Of course we would be remiss if we failed to mention the staples of New England perennial agriculture. Apple, asparagus, rhubarb, pear, plum, blueberry, and cane fruits like raspberries and blackberries are historical food sources for this region. Other notables from New England tradition include cranberry, currant and mulberry. Fruits that were common in the Middle Ages such as medlar have been overlooked because they were not commercially viable. In the backyard they can be a rewarding addition to the perennial edible landscape.

How did we get here?

When shopping at the grocery store it is difficult to truly understand our food insecurity unless you notice the distance that food has traveled. The shelves are stocked with commodities, but nearly everything has been produced thousands of miles distant by underpaid laborers and transported using oil-dependent, refrigerated tractor-trailers. Varieties of produce have not been chosen for nutritional value or freshness, but for shelf life and appearance. The lack of nutrition in a Washington state Red Delicious apple is tangible by its poor taste and texture; the apple might look good on the shelf but flavor is lacking. Iceberg lettuce ships and stores well from California but lacks the nutritional value of New England grown crops we can produce year round.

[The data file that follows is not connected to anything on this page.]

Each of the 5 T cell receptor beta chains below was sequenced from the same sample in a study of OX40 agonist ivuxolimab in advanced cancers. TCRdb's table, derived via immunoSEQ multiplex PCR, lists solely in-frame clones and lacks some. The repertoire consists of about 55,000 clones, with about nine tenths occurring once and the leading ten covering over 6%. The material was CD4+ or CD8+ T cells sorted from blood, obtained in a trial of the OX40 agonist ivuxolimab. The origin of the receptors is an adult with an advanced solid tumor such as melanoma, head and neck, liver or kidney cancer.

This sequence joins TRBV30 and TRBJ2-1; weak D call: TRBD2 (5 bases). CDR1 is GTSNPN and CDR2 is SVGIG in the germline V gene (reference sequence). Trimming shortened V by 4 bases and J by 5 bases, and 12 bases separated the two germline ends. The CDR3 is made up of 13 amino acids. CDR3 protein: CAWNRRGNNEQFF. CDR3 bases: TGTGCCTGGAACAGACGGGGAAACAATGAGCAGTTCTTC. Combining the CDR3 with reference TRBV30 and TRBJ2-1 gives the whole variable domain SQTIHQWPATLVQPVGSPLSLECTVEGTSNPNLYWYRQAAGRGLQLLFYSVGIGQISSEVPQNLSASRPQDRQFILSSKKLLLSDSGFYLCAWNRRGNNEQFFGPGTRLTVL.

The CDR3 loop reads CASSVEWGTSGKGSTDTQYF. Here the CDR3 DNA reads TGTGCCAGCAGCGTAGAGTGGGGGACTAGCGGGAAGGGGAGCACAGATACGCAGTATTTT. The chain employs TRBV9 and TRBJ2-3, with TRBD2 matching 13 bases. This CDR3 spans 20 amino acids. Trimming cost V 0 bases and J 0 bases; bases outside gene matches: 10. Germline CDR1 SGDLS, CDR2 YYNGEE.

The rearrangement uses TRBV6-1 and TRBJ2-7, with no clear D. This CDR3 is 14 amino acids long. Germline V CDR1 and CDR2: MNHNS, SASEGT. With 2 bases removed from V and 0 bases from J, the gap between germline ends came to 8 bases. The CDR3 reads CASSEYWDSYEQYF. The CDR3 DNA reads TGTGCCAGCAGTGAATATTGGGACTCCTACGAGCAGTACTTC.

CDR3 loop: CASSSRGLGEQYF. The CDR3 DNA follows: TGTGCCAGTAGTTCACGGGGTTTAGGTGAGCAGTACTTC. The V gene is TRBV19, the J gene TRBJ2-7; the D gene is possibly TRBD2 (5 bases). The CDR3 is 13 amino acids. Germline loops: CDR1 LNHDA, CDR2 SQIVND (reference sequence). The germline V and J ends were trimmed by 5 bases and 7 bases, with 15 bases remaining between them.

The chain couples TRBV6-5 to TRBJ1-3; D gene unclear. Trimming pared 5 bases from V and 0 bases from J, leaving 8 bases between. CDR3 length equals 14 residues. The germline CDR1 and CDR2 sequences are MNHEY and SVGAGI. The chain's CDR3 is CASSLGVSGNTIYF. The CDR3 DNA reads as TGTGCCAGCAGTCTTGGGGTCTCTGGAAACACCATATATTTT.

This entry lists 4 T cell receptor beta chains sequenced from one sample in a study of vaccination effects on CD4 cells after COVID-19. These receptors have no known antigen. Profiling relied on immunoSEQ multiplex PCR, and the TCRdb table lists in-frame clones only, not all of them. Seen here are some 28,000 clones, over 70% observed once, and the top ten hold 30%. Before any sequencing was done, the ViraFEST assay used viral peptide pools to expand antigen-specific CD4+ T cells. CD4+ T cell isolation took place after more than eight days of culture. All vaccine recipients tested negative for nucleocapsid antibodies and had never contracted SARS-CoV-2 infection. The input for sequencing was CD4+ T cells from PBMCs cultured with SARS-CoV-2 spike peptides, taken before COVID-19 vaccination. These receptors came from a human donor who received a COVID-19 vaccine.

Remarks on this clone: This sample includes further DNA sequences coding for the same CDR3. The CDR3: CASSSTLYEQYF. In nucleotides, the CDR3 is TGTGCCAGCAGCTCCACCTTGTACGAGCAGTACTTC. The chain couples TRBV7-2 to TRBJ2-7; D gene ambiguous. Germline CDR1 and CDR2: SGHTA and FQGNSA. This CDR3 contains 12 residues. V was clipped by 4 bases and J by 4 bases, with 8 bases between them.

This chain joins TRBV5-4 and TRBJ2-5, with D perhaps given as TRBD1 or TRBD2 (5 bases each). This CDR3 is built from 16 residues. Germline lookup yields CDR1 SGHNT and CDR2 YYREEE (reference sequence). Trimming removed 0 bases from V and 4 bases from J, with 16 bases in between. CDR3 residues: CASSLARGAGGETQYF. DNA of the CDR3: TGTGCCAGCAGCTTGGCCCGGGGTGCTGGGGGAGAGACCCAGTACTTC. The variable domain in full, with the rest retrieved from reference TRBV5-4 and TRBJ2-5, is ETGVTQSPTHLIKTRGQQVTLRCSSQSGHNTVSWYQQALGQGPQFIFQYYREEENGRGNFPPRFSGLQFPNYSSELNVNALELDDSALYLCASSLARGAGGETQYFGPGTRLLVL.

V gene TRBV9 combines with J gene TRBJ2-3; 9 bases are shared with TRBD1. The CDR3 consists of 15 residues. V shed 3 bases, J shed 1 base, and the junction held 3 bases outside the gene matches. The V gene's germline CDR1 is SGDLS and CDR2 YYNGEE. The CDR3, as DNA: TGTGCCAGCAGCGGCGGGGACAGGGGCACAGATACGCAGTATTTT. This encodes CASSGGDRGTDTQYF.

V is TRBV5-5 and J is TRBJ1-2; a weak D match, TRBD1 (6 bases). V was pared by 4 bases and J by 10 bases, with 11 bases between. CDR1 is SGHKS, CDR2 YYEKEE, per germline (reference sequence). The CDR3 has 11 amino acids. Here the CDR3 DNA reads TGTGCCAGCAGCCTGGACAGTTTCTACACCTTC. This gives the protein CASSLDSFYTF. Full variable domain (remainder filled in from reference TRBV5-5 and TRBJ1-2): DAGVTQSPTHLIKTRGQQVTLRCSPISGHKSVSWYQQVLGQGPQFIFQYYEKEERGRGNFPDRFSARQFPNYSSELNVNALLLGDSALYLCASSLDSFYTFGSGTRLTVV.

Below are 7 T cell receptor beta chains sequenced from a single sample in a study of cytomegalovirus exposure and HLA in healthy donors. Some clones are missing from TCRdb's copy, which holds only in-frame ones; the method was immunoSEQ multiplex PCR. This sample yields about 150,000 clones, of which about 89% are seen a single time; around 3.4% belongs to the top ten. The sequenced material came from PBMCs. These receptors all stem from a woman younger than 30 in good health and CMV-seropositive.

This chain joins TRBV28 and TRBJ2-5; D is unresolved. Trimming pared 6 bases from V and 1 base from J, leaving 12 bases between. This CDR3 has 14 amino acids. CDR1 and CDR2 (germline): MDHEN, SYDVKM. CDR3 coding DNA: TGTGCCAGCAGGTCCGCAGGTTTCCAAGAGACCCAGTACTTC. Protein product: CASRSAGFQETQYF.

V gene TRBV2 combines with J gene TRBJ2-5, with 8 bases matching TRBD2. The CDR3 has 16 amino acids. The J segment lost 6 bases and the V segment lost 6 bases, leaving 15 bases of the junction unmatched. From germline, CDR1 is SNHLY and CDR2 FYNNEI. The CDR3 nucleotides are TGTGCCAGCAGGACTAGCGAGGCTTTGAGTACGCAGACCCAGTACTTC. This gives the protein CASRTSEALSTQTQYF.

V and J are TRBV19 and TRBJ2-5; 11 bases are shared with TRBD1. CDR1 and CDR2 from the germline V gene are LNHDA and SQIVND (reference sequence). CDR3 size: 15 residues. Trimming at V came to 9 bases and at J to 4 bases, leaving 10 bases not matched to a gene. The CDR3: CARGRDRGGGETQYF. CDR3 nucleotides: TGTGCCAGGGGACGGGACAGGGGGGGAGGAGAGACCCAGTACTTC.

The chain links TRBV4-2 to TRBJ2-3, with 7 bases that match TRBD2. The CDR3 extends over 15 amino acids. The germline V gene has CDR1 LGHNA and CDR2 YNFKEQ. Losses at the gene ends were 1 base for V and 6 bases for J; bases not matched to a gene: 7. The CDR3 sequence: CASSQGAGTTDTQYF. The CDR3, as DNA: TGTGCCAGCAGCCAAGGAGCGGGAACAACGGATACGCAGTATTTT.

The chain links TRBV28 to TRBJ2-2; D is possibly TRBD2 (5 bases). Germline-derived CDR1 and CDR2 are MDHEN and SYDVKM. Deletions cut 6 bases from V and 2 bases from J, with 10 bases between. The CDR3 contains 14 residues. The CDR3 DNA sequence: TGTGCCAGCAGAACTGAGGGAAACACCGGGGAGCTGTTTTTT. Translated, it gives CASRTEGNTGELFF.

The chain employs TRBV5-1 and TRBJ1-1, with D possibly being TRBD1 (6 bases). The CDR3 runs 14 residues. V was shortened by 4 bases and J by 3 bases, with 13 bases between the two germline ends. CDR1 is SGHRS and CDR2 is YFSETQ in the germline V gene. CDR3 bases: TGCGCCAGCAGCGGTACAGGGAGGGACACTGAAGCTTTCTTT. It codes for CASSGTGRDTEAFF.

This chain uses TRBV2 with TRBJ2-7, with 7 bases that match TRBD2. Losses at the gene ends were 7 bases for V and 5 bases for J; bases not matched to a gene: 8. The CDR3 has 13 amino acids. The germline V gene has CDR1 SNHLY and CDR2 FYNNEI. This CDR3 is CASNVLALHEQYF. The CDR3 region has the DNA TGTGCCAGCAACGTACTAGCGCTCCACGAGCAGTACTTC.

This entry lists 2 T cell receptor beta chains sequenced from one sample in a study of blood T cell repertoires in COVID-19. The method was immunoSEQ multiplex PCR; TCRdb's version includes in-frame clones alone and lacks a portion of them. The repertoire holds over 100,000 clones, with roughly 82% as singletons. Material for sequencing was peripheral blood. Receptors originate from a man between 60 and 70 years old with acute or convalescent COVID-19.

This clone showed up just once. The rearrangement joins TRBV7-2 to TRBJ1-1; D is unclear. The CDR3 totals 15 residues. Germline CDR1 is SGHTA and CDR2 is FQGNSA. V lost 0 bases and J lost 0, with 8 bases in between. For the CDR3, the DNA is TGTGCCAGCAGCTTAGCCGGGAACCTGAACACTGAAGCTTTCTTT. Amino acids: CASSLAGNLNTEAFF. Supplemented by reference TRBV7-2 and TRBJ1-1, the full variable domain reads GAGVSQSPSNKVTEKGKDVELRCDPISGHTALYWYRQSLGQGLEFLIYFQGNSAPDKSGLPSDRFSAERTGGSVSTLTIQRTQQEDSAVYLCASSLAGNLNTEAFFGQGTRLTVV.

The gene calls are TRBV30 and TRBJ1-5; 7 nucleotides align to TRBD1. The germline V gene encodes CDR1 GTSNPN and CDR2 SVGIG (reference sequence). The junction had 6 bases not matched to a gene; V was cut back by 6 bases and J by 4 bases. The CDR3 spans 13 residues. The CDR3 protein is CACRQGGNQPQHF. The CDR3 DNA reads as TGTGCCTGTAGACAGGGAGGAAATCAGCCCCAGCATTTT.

A small number of species out of hundreds of edible foods have been selected as the industrial perennial crops that monopolize our grocery shelves. The most commercially viable varieties are popular because they are the easiest for industrial producers to harvest, store, and ship on a global scale. The Red Delicious variety is not the best tasting apple but it stores well and the appearance is saleable even if it tastes rotten. Another masquerade involves oranges with thick skins for shipping, which are tasteless and dehydrated.

This food system in place today is based on cheap available energy, particularly oil. Oil powers the tractors and other farm machinery, and is used to transport the final product. We use up to ten times the caloric energy to produce and transport food as we get from eating the food itself. The ends do not justify the means. We need to find solutions to produce food locally without using vast amounts of imported energy.

What can we do?

We need to start thinking about food with a perennial perspective, not just what is available at the moment. Fruit and nut trees take many years to establish but once they begin producing they are much more useful than a lawn or a hedge of rhododendrons. So plant today. The strategy is to use the energy and focus we have put toward non-functional lawns and ornamental landscaping into food production. Instead of mowing the lawn spend time pruning your orchard. Instead of hiring Chem-lawn to poison the groundwater hire an organic fruit specialist to help with potential pest problems.

We need to consume these natural treats as well. We must make the effort to eat what is seasonally available and try the unusual and unique. The variety of local food possibilities can bring richness to our lives. By consuming and producing at the local level, we can strengthen the locally grown food system. Seasonal recipes need to be revived and become a part of our regional rhythm. This yearly cycle can once again be a part of the cultural character that defines each region's climate and agriculture system.

This Saturday April 29th from 1-4pm, there is a workshop on Converting Lawn to Garden at D Acres Organic Farm & Educational Homestead. The fee for the workshop is $24. There is a 25% discount for D Acres members and 25% for Grafton county residents. Local members receive a total 50% discount on D Acres workshops.